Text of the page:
`Free Trade Isn't Painless'

This was the moment Mexico had been waiting for: its debut in the First World. After 18 months of up-and-down negotiations, a beaming President Carlos Salinas de Gortari appeared on nationwide television on Aug. 12 and triumphantly raised a weighty tome, the completed North American Free Trade Agreement. Was there a carnival of mariachis in the streets? Hardly. Within two days, the limp Mexican stock market slumped an additional 2%.

The Mexicans, it seems, enjoyed their free-trade fiesta last year. As foreign investors poured dollars into the booming Mexican market, south-of-the-border companies strutted confidently down Wall Street, raising billions in debt and equity. They exulted in the long-term potential of free trade: job creation, foreign investment, bigger markets, better infrastructure, and a higher standard of living at home. But the party fizzled out last spring, when the overheated Mexican market started falling.

Now, Mexican companies realize just how much short-term pain there will be before the long-term gain. Once the trade agreement goes into effect, they will have to compete head-to-head with U.S. and Canadian powerhouses, from American Airlines Inc. to Anheuser-Busch Cos. "Free trade isn't painless," says Lorenzo Zambrano, general director of the Monterrey cement giant, Cementos Mexicanos.

It won't be all roses for Salinas, either. Massive imports of everything from Oreos to Alpo are building up a record trade deficit (chart). Attracting foreign cash to finance the buying binge could be tough if the stock market falls further. What's more, emboldened by free trade, Mexico's low-wage workers are striking for higher salaries, most recently at Volkswagen and General Motors Corp.

Although NAFTA has not yet been signed, corporate Mexico is already getting a strong dose of the short-term discomforts that come with free trade. Take the airlines. With the skies opening over Mexico, the country's two airlines are feeling the pressure as American Airlines and United Airlines Inc. bull their way southward. To survive in this new world, the Mexicans are scurrying for alliances with U.S. carriers--Aeromexico with U.S. West and Mexicana de Aviacion with Continental Airlines.

THE VULNERABLES. Many of Mexico's other big companies are also linking with partners north of the border, from Wal-Mart Stores Inc. to General Electric Co. But thousands of small Mexican companies are vulnerable. Technologically backward, they hold scant appeal for U.S. partners. Worse, they're locked out of foreign money markets and must pay 20%-plus interest on peso loans. Even more daunting, when free trade kicks in, foreigners will be able to snatch a growing share of the government contracts that keep many smaller companies afloat. "I tell these companies: 'You are going to have to move fast to modernize,' " says Finance Secretary Pedro Aspe. "They can't afford to wait."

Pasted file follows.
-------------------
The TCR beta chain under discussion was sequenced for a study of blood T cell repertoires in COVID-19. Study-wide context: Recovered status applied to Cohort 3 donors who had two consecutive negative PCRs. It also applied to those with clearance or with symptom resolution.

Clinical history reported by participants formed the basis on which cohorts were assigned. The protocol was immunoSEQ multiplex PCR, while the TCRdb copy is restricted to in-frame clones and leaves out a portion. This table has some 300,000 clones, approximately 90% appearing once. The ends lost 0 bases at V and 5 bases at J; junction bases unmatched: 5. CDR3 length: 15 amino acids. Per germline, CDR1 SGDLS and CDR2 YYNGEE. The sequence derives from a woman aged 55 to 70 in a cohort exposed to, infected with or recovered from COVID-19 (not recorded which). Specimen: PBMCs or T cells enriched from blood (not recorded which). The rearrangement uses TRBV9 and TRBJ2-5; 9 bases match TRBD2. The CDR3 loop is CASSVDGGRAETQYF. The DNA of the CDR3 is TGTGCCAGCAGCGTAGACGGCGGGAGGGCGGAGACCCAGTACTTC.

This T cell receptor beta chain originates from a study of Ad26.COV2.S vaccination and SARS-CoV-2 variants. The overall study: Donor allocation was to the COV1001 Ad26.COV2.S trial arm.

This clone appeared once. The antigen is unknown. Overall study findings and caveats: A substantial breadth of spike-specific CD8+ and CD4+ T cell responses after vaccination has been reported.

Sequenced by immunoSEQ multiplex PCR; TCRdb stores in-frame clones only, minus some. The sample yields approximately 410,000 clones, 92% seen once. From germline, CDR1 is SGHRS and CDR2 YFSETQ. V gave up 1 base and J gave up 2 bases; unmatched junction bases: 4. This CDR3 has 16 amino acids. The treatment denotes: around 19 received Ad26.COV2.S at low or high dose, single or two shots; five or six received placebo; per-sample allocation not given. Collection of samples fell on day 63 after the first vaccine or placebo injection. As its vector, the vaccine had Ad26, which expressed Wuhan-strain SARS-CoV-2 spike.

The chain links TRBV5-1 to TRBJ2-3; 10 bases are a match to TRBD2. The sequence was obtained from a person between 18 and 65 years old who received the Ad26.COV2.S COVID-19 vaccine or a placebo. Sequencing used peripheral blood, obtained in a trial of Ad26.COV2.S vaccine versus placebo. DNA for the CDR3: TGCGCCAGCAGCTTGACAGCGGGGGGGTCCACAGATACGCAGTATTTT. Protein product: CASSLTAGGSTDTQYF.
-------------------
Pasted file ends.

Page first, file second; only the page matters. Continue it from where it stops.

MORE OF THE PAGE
The pain from Mexico's import splurge throbs throughout the country. Each month, more petrochemical plants on Mexico's Gulf Coast shut down, unable to compete with cheap imports. Along the crowded sidewalks in Mexico City's colonial downtown, eager customers sift through piles of cheap Asian garments dumped into Mexico through the U.S. But in nearby Puebla, textile plants are shuttered. State companies, too, are cutting back. Thousands of workers laid off from state oil monopoly Pemex recently marched to protest but to no avail.

`SUSPICION.' While companies scrounge for capital, they also confront an increasingly restive work force. This is especially so in Mexico's booming auto industry. There, strikes recently shut down two export operations, GM's prize-winning plant in Ramos Arizpe and Volkswagen's complex in Puebla. Mexican officials suspect that U.S. unions are quietly helping Mexican unions. Their motive, the officials say, is to raise the cost of building cars in Mexico, where companies save an average $700 per vehicle, and thus to slow the industry's march southward. "We don't have direct evidence of this," says President Salinas. "But there are grounds for suspicion." A spokesman for the United Auto Workers in Detroit says his union has provided financial aid to unions in Mexico but has not organized any strikes there.

Still, Mexicans have plenty of reasons to feel confident. The federal budget, a disaster just a few years ago, now boasts a surplus, thanks to debt restructuring and sharp cuts in subsidies. The President's political footing, which seemed shaky when he took power in 1988, is now rock-solid. Massive infrastructure projects, including an ambitious network of private toll roads, link Mexico to the U.S. market--and spell big contracts for local cement and steel companies.

Salinas thinks NAFTA will become law, no matter who wins the U.S. Presidential election in November. "It is inevitable," he says. And most Mexicans agree that NAFTA gives the country a once-in-a-lifetime chance to join the industrialized world. But, for now, they're grumbling. After last year's party, all they can see for the year ahead is a long, hard climb.

Stephen Baker in Mexico City

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